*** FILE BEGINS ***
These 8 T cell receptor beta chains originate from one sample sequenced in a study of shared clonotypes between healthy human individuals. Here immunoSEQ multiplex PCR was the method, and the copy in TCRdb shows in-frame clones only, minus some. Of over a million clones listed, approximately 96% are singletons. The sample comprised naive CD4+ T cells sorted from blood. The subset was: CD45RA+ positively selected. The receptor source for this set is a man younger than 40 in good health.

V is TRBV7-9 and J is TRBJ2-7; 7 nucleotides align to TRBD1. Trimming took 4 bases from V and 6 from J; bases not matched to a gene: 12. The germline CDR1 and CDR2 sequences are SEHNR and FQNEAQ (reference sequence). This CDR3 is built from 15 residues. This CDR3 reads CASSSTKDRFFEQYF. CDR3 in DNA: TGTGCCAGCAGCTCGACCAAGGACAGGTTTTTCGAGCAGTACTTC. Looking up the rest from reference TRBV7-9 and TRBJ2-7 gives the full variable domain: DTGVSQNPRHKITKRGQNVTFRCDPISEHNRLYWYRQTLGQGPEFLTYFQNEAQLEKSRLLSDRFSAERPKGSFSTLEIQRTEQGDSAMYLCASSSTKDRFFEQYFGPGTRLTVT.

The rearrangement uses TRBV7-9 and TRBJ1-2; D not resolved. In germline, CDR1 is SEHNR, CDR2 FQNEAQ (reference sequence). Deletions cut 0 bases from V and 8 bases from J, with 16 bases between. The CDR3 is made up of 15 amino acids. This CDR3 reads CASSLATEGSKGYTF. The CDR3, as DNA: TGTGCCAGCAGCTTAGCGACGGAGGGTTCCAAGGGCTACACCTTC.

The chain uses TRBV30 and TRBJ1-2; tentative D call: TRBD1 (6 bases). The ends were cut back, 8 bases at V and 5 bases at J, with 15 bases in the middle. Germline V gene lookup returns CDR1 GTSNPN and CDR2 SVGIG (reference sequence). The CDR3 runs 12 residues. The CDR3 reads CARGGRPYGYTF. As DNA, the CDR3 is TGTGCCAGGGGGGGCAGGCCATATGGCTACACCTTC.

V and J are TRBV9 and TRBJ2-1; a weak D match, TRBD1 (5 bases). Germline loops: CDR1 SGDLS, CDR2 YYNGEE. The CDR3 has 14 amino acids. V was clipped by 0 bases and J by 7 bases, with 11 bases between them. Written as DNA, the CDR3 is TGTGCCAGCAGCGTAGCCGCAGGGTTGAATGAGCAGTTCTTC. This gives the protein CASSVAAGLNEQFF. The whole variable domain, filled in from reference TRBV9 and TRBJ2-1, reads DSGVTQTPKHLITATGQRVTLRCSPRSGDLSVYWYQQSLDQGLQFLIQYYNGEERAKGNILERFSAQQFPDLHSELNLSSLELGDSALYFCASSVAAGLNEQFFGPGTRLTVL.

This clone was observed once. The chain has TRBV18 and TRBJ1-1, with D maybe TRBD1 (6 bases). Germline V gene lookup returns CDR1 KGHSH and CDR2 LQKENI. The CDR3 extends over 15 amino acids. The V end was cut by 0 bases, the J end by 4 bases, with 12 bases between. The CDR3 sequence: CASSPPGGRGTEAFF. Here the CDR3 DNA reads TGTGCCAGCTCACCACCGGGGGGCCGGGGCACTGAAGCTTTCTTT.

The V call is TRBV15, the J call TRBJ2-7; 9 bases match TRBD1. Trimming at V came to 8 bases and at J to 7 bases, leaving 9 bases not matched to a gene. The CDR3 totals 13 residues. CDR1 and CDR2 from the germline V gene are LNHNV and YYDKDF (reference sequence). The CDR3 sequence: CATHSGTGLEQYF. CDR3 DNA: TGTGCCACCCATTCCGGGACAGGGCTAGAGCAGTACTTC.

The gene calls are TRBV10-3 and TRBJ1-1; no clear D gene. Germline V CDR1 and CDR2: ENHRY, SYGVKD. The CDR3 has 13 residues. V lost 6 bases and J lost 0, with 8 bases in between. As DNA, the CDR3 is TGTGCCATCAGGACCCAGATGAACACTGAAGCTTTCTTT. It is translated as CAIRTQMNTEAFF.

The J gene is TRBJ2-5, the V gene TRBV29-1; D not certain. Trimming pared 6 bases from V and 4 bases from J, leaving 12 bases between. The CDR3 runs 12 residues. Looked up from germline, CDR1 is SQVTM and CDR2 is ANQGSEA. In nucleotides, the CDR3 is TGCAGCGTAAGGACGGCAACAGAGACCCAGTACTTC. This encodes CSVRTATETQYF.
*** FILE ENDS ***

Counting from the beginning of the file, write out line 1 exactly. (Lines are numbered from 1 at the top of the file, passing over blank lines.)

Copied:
These 8 T cell receptor beta chains originate from one sample sequenced in a study of shared clonotypes between healthy human individuals. Here immunoSEQ multiplex PCR was the method, and the copy in TCRdb shows in-frame clones only, minus some. Of over a million clones listed, approximately 96% are singletons. The sample comprised naive CD4+ T cells sorted from blood. The subset was: CD45RA+ positively selected. The receptor source for this set is a man younger than 40 in good health.